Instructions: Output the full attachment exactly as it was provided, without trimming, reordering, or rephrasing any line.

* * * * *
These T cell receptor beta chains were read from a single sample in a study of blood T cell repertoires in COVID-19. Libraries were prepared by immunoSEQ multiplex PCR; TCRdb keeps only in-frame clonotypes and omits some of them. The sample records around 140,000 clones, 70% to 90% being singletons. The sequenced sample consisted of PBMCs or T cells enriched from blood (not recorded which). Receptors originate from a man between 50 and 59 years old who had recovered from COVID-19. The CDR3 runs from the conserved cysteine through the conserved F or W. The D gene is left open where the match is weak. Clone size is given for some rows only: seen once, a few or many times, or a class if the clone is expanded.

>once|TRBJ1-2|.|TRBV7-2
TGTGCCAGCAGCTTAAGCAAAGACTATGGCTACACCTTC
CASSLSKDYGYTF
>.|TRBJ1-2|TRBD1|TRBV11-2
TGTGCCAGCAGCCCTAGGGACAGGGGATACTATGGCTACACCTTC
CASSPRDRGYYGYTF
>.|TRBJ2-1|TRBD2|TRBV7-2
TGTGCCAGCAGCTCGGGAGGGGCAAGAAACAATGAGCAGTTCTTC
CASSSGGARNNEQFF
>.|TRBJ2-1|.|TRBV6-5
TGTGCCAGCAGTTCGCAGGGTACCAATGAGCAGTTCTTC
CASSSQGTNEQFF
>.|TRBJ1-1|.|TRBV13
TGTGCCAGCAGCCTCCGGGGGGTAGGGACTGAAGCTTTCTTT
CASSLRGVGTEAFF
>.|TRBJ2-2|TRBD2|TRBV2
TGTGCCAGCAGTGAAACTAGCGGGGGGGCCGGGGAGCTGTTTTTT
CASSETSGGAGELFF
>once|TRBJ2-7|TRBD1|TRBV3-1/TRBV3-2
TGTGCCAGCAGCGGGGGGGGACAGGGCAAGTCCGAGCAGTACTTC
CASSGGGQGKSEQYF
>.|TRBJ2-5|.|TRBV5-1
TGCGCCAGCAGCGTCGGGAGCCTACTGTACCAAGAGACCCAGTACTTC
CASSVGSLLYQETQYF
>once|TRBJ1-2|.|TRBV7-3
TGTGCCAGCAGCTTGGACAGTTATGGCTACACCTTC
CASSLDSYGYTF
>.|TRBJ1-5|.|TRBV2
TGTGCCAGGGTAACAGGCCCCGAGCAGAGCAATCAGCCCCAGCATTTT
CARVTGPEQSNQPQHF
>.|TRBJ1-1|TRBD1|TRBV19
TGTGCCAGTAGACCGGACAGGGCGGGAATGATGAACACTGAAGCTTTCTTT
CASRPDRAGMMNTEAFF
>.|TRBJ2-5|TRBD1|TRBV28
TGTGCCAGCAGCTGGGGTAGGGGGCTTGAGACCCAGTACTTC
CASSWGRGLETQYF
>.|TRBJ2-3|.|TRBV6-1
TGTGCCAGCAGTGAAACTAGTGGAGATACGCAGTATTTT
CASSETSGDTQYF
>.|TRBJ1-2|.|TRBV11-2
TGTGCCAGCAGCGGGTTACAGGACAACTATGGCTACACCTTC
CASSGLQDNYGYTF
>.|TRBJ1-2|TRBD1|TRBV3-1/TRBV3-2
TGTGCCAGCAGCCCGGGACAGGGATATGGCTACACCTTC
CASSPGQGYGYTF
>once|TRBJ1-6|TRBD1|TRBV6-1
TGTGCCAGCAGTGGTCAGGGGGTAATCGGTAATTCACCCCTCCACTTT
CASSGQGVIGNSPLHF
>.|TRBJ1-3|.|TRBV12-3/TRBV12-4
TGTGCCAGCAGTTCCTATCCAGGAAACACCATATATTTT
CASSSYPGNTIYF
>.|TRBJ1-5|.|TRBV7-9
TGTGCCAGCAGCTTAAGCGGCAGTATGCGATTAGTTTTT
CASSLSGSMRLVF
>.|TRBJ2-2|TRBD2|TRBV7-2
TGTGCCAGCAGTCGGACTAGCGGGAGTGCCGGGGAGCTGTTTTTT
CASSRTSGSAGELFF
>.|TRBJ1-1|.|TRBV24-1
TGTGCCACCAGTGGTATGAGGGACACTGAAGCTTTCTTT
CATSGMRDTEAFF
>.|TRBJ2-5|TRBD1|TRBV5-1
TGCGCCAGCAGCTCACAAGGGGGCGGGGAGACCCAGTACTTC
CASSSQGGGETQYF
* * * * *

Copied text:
These T cell receptor beta chains were read from a single sample in a study of blood T cell repertoires in COVID-19. Libraries were prepared by immunoSEQ multiplex PCR; TCRdb keeps only in-frame clonotypes and omits some of them. The sample records around 140,000 clones, 70% to 90% being singletons. The sequenced sample consisted of PBMCs or T cells enriched from blood (not recorded which). Receptors originate from a man between 50 and 59 years old who had recovered from COVID-19. The CDR3 runs from the conserved cysteine through the conserved F or W. The D gene is left open where the match is weak. Clone size is given for some rows only: seen once, a few or many times, or a class if the clone is expanded.

>once|TRBJ1-2|.|TRBV7-2
TGTGCCAGCAGCTTAAGCAAAGACTATGGCTACACCTTC
CASSLSKDYGYTF
>.|TRBJ1-2|TRBD1|TRBV11-2
TGTGCCAGCAGCCCTAGGGACAGGGGATACTATGGCTACACCTTC
CASSPRDRGYYGYTF
>.|TRBJ2-1|TRBD2|TRBV7-2
TGTGCCAGCAGCTCGGGAGGGGCAAGAAACAATGAGCAGTTCTTC
CASSSGGARNNEQFF
>.|TRBJ2-1|.|TRBV6-5
TGTGCCAGCAGTTCGCAGGGTACCAATGAGCAGTTCTTC
CASSSQGTNEQFF
>.|TRBJ1-1|.|TRBV13
TGTGCCAGCAGCCTCCGGGGGGTAGGGACTGAAGCTTTCTTT
CASSLRGVGTEAFF
>.|TRBJ2-2|TRBD2|TRBV2
TGTGCCAGCAGTGAAACTAGCGGGGGGGCCGGGGAGCTGTTTTTT
CASSETSGGAGELFF
>once|TRBJ2-7|TRBD1|TRBV3-1/TRBV3-2
TGTGCCAGCAGCGGGGGGGGACAGGGCAAGTCCGAGCAGTACTTC
CASSGGGQGKSEQYF
>.|TRBJ2-5|.|TRBV5-1
TGCGCCAGCAGCGTCGGGAGCCTACTGTACCAAGAGACCCAGTACTTC
CASSVGSLLYQETQYF
>once|TRBJ1-2|.|TRBV7-3
TGTGCCAGCAGCTTGGACAGTTATGGCTACACCTTC
CASSLDSYGYTF
>.|TRBJ1-5|.|TRBV2
TGTGCCAGGGTAACAGGCCCCGAGCAGAGCAATCAGCCCCAGCATTTT
CARVTGPEQSNQPQHF
>.|TRBJ1-1|TRBD1|TRBV19
TGTGCCAGTAGACCGGACAGGGCGGGAATGATGAACACTGAAGCTTTCTTT
CASRPDRAGMMNTEAFF
>.|TRBJ2-5|TRBD1|TRBV28
TGTGCCAGCAGCTGGGGTAGGGGGCTTGAGACCCAGTACTTC
CASSWGRGLETQYF
>.|TRBJ2-3|.|TRBV6-1
TGTGCCAGCAGTGAAACTAGTGGAGATACGCAGTATTTT
CASSETSGDTQYF
>.|TRBJ1-2|.|TRBV11-2
TGTGCCAGCAGCGGGTTACAGGACAACTATGGCTACACCTTC
CASSGLQDNYGYTF
>.|TRBJ1-2|TRBD1|TRBV3-1/TRBV3-2
TGTGCCAGCAGCCCGGGACAGGGATATGGCTACACCTTC
CASSPGQGYGYTF
>once|TRBJ1-6|TRBD1|TRBV6-1
TGTGCCAGCAGTGGTCAGGGGGTAATCGGTAATTCACCCCTCCACTTT
CASSGQGVIGNSPLHF
>.|TRBJ1-3|.|TRBV12-3/TRBV12-4
TGTGCCAGCAGTTCCTATCCAGGAAACACCATATATTTT
CASSSYPGNTIYF
>.|TRBJ1-5|.|TRBV7-9
TGTGCCAGCAGCTTAAGCGGCAGTATGCGATTAGTTTTT
CASSLSGSMRLVF
>.|TRBJ2-2|TRBD2|TRBV7-2
TGTGCCAGCAGTCGGACTAGCGGGAGTGCCGGGGAGCTGTTTTTT
CASSRTSGSAGELFF
>.|TRBJ1-1|.|TRBV24-1
TGTGCCACCAGTGGTATGAGGGACACTGAAGCTTTCTTT
CATSGMRDTEAFF
>.|TRBJ2-5|TRBD1|TRBV5-1
TGCGCCAGCAGCTCACAAGGGGGCGGGGAGACCCAGTACTTC
CASSSQGGGETQYF